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Monday
Aug292016

New Faultline Rums (and, again, there's not much)

I've been doing everything I can to actually slow the sales of these rums in anticipation of today's spirits newsletter. However, when you manage to snag a 15 year old beauty from Nicaragua and a 17 year stunner from Cub....I mean....from the Caribbean, people tend to get excited. The Faultline Caribbean blend (another teaspooned cask, a la the Balvenie malt I posted about a few days back) is indeed full of delicious, forbidden fruit. Despite my best efforts, we've already sold more than 30% of our inventory with absolutely zero marketing, zero blog posts, and zero emails. That's because all your spirits dudes and dudettes are so savvy these days. In any case, these both say "Product of Scotland" on the label because they were aged in and purchased from Scottish warehouses, but they are indeed from Nicaragua and Cub...I mean...somewhere in the Caribbean. They're bottled at 100 proof and without additional sweeteners or additives. Rum fans, rejoice!

2000 Faultline 15 Year Old "K&L Exclusive" Single Barrel Nicaraguan Rum $59.99 - Those in search of "smooth" when it comes to rum will want to check out this special single-cask bottling of Faultline from Nicaragua; especially because the richness and roundness of the spirit is entirely natural and not due to additives like caramel or sugar. This 100-proof beauty comes from the distillery in Nicaragua widely considered to be the finest Spanish-style distillery outside of Cuba. In fact, many have speculated that this distillery is responsible for much of the expansion of Cuba’s rum exports due to the stark similarities in style and unprecedented growth in that category. There is a big nose of fudge, caramel, sweet earth, slight barnyard and burning wood. After some time, there are coffee and darker smoke flavors. On the palate it remains phenolic, with a good bit of funk to balance out the elegant, sweet, dark flavors. This is as complex a smooth-styled sipping rum as we've ever bottled under the Faultline label.

1998 Faultline 17 Year Old "K&L Exclusive" Caribbean Blend Single Barrel Rum $79.99 - We don't expect this single cask of 17 year old "Caribbean" rum to last very long, partly because it's so delicious and partly because of its origins. We can't say where it's from exactly, just that it's from somewhere in the CUribBeAN region. This incredibly complex and fragrant rum combines many of the ester-driven flavors we love about rum from Jamaica and St-Lucia with the richness and elegance of the Spanish style. The flavor profile is drier and more old school in character. There's a big dusty mineral note framed by tropical pineapple, overripe banana and powerful baking spice. On the palate, fresh grassy cane, touches of mint and anise and dried fruit that meanders in between tea and cola. It's a rum you absolutely do not want to miss, especially if you're interested in forbidden fruits.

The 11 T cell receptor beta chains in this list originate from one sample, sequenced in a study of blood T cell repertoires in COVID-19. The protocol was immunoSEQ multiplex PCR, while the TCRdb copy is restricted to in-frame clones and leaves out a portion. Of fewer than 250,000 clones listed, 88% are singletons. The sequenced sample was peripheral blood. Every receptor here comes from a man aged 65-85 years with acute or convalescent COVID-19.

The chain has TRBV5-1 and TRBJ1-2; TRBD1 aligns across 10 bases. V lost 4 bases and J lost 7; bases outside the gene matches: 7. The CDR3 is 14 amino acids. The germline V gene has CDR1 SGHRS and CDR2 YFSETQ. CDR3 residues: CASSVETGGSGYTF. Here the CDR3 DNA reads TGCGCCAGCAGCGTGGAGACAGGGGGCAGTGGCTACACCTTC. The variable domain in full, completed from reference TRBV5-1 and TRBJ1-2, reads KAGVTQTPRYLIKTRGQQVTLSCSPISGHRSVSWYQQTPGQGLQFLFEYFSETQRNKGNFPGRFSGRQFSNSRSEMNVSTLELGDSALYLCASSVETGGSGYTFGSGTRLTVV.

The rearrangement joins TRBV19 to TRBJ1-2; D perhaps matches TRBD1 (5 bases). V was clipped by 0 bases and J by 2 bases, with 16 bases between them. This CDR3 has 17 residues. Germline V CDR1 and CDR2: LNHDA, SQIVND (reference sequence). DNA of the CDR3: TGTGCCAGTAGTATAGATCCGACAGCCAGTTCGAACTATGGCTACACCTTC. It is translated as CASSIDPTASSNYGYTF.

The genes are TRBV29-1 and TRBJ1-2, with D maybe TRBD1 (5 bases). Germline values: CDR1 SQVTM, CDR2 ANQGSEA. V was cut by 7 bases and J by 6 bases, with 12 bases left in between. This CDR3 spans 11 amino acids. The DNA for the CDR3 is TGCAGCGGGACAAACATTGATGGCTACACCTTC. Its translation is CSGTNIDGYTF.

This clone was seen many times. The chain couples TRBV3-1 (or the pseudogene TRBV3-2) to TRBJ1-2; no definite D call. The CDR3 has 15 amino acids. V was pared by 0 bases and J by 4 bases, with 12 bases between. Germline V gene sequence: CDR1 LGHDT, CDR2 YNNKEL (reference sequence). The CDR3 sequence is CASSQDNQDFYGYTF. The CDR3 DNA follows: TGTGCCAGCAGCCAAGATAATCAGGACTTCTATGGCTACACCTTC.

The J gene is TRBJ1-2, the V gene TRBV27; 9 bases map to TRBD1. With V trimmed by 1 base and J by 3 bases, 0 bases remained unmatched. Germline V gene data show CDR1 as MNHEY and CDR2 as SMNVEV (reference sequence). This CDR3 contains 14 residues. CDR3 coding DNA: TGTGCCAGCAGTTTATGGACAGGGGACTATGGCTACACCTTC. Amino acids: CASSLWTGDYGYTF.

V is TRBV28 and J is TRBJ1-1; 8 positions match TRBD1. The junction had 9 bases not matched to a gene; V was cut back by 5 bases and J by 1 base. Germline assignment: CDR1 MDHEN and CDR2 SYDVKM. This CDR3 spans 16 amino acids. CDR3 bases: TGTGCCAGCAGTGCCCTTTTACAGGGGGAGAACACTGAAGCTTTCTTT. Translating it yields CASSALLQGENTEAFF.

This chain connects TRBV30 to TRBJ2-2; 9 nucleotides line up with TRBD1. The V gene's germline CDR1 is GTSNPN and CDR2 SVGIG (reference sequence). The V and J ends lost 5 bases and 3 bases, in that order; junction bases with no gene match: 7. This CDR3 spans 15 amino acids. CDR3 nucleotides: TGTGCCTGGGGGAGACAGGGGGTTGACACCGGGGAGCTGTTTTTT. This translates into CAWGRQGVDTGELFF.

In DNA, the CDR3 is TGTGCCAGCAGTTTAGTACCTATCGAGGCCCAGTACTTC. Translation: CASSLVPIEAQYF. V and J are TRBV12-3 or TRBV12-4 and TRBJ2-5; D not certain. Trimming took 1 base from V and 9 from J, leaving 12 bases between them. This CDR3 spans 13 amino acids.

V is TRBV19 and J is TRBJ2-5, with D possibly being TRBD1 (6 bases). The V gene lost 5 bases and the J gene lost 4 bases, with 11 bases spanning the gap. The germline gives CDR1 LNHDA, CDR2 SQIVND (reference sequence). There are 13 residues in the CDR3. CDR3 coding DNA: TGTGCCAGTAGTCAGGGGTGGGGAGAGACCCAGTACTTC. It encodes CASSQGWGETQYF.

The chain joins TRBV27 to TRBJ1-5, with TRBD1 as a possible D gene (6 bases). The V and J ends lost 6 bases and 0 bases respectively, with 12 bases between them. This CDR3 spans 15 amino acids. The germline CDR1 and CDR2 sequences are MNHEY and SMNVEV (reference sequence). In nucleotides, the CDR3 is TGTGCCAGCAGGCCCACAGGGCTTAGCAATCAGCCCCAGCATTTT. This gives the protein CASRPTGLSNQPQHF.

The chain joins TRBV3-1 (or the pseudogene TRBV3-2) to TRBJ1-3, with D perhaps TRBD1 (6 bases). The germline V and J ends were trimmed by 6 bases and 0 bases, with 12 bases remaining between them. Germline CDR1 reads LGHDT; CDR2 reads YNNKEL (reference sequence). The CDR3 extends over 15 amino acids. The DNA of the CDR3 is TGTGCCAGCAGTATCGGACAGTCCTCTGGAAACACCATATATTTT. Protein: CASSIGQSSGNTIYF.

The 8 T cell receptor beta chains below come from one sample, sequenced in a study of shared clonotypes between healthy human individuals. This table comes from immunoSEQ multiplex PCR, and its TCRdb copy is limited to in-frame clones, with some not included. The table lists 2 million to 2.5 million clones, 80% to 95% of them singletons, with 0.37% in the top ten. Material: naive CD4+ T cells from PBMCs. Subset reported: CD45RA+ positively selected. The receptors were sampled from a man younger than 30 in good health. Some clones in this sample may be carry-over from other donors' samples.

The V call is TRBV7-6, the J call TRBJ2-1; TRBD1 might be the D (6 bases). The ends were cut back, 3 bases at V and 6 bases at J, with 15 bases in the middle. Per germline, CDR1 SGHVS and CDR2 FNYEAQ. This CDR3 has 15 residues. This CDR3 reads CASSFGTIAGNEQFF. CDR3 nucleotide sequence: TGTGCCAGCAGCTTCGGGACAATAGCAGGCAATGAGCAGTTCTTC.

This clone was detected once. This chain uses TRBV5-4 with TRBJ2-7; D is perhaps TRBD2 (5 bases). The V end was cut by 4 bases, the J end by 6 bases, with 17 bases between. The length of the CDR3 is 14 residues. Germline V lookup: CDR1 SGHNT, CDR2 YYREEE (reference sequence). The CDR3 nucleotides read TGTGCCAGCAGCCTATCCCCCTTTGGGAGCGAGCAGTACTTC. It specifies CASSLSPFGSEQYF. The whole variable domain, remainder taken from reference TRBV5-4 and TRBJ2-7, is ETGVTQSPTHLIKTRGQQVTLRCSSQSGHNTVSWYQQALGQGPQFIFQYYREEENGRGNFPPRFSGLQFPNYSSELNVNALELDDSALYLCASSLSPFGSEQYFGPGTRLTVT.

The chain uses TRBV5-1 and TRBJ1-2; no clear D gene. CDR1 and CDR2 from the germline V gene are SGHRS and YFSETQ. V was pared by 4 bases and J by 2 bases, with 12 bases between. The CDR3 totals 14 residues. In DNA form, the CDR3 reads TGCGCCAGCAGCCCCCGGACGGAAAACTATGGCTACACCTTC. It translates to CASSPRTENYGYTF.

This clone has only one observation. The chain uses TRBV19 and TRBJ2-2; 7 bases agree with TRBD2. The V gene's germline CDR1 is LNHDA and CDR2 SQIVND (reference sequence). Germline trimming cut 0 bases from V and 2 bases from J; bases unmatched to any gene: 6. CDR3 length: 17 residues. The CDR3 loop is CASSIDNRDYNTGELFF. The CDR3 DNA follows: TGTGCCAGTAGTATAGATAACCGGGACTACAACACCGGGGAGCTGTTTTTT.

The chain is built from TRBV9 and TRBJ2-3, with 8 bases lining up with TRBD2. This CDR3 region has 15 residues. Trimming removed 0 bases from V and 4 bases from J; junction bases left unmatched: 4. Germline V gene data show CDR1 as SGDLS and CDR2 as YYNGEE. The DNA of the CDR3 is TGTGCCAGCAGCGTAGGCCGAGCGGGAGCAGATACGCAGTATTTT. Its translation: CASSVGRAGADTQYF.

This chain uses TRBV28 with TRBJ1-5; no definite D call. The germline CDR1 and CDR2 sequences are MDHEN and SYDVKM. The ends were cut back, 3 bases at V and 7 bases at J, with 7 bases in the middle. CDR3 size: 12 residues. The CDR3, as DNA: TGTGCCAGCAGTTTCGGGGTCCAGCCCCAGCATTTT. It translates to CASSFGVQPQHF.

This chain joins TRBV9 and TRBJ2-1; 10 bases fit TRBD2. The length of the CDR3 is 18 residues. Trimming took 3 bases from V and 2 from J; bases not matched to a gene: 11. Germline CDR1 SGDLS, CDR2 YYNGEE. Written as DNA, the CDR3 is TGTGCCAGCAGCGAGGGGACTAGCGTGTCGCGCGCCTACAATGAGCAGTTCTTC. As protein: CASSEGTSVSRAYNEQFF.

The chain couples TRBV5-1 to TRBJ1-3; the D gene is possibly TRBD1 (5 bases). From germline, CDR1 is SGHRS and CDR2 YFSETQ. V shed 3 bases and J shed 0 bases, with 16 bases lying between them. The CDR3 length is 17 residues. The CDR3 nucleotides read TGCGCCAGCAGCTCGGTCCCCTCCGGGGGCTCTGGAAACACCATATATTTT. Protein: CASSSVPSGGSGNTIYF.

-David Driscoll

Friday
Aug262016

Garryana Arrives (and there's not much)

If you can get yourself up to Seattle any time soon, you can go by the Westland distillery tasting bar and grab yourself a bottle of the fantastic new Garryana whiskey release while they still have a few left. That's what my colleague Joel is doing in this photo with distiller Matt Hofmann.

However, if you want to grab one of these bottles in California, you're on the clock. There ain't much and we ain't gettin' any more after this. I got mine. Joel got his. I'd advise you to get yours. See my original preview here for the specs.

Westland "Garryana" Limited Edition Single Malt Whiskey $124.99 - ONE BOTTLE LIMIT (try to order two and, I promise you, you'll end up with zero) - Westland's Garryana is bottled at 56.2% cask strength and it is insanely delicious. Regardless of whether you care about Westland's philosophy, its homegrown story, its sense of style, the sleek and modern design, or the intensity of flavor imparted by a species of oak native to the Pacific Northwest, we think every whiskey fan should grab a bottle of the Garryana simply because it's wonderful. It's a symphony of malt, vanilla, oak, and spice (four classic components of any great dram) that succeeds simply because it's well made. There's nothing gimmicky or contrived about the flavors. It's not some weird, science project whiskey that you'll only drink every once and a while when you're in the mood. It's a great bottle of booze, pure and simple; the kind of thing you'll have to force yourself to stop drinking when you're seriously jonesing for seconds and thirds. The finish, however, is where you really comprehend the power of the Garryana oak. It's a roasted, dusty, and sweetly-scented oak profile mingling ever so happily with the subtle peat smoke. The whiskey is as much of a testament to distiller Matt Hofmann's clever blending as it is to the oak. The shape of the whisky is remarkable; the way the sweetness tickles the tip of your tongue on the entry before moving through to the spice and power of the oak. It's a must have whiskey.

-David Driscoll

Friday
Aug262016

Hennessy's Light Bulb Moment